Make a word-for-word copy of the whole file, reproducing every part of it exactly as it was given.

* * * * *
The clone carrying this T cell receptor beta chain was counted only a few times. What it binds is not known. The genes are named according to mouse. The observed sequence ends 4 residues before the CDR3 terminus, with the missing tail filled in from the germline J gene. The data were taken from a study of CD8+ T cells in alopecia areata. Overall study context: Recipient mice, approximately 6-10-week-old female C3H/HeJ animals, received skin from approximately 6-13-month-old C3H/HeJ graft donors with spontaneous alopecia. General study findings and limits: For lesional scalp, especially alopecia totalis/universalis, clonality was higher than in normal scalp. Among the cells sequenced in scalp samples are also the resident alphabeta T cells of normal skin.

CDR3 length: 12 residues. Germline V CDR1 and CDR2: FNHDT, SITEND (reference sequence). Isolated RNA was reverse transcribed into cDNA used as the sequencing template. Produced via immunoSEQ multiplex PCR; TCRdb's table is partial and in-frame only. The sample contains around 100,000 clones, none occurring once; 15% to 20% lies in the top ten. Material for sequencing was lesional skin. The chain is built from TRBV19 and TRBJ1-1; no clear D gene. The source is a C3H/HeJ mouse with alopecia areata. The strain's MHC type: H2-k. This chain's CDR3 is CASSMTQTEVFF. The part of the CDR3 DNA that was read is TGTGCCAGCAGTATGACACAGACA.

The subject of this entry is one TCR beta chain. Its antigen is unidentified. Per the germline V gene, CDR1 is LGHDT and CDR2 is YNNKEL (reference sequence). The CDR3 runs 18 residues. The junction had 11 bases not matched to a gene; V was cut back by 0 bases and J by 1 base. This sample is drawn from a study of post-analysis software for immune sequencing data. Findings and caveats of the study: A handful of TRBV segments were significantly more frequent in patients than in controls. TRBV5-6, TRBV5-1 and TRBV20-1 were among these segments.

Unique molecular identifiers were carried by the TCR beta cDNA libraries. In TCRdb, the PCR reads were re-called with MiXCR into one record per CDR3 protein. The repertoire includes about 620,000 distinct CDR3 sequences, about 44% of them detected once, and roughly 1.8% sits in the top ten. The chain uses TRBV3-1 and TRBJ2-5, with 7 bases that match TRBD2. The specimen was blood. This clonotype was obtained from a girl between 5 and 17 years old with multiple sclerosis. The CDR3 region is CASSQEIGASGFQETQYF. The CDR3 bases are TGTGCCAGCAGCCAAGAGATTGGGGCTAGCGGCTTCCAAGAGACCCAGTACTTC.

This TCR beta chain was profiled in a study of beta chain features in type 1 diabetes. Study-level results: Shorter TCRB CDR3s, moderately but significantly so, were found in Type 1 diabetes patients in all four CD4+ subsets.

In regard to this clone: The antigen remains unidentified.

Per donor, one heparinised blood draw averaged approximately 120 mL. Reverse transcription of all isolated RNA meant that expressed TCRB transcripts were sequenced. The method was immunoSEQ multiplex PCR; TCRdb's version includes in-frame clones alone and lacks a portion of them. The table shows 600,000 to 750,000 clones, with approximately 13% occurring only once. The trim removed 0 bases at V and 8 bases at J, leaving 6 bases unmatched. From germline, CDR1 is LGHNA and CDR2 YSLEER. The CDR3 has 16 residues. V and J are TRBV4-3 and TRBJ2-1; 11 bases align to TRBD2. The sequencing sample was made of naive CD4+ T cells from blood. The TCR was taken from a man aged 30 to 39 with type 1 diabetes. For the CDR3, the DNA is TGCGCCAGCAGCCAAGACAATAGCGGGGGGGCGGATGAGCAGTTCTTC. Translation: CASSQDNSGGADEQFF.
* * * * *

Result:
The clone carrying this T cell receptor beta chain was counted only a few times. What it binds is not known. The genes are named according to mouse. The observed sequence ends 4 residues before the CDR3 terminus, with the missing tail filled in from the germline J gene. The data were taken from a study of CD8+ T cells in alopecia areata. Overall study context: Recipient mice, approximately 6-10-week-old female C3H/HeJ animals, received skin from approximately 6-13-month-old C3H/HeJ graft donors with spontaneous alopecia. General study findings and limits: For lesional scalp, especially alopecia totalis/universalis, clonality was higher than in normal scalp. Among the cells sequenced in scalp samples are also the resident alphabeta T cells of normal skin.

CDR3 length: 12 residues. Germline V CDR1 and CDR2: FNHDT, SITEND (reference sequence). Isolated RNA was reverse transcribed into cDNA used as the sequencing template. Produced via immunoSEQ multiplex PCR; TCRdb's table is partial and in-frame only. The sample contains around 100,000 clones, none occurring once; 15% to 20% lies in the top ten. Material for sequencing was lesional skin. The chain is built from TRBV19 and TRBJ1-1; no clear D gene. The source is a C3H/HeJ mouse with alopecia areata. The strain's MHC type: H2-k. This chain's CDR3 is CASSMTQTEVFF. The part of the CDR3 DNA that was read is TGTGCCAGCAGTATGACACAGACA.

The subject of this entry is one TCR beta chain. Its antigen is unidentified. Per the germline V gene, CDR1 is LGHDT and CDR2 is YNNKEL (reference sequence). The CDR3 runs 18 residues. The junction had 11 bases not matched to a gene; V was cut back by 0 bases and J by 1 base. This sample is drawn from a study of post-analysis software for immune sequencing data. Findings and caveats of the study: A handful of TRBV segments were significantly more frequent in patients than in controls. TRBV5-6, TRBV5-1 and TRBV20-1 were among these segments.

Unique molecular identifiers were carried by the TCR beta cDNA libraries. In TCRdb, the PCR reads were re-called with MiXCR into one record per CDR3 protein. The repertoire includes about 620,000 distinct CDR3 sequences, about 44% of them detected once, and roughly 1.8% sits in the top ten. The chain uses TRBV3-1 and TRBJ2-5, with 7 bases that match TRBD2. The specimen was blood. This clonotype was obtained from a girl between 5 and 17 years old with multiple sclerosis. The CDR3 region is CASSQEIGASGFQETQYF. The CDR3 bases are TGTGCCAGCAGCCAAGAGATTGGGGCTAGCGGCTTCCAAGAGACCCAGTACTTC.

This TCR beta chain was profiled in a study of beta chain features in type 1 diabetes. Study-level results: Shorter TCRB CDR3s, moderately but significantly so, were found in Type 1 diabetes patients in all four CD4+ subsets.

In regard to this clone: The antigen remains unidentified.

Per donor, one heparinised blood draw averaged approximately 120 mL. Reverse transcription of all isolated RNA meant that expressed TCRB transcripts were sequenced. The method was immunoSEQ multiplex PCR; TCRdb's version includes in-frame clones alone and lacks a portion of them. The table shows 600,000 to 750,000 clones, with approximately 13% occurring only once. The trim removed 0 bases at V and 8 bases at J, leaving 6 bases unmatched. From germline, CDR1 is LGHNA and CDR2 YSLEER. The CDR3 has 16 residues. V and J are TRBV4-3 and TRBJ2-1; 11 bases align to TRBD2. The sequencing sample was made of naive CD4+ T cells from blood. The TCR was taken from a man aged 30 to 39 with type 1 diabetes. For the CDR3, the DNA is TGCGCCAGCAGCCAAGACAATAGCGGGGGGGCGGATGAGCAGTTCTTC. Translation: CASSQDNSGGADEQFF.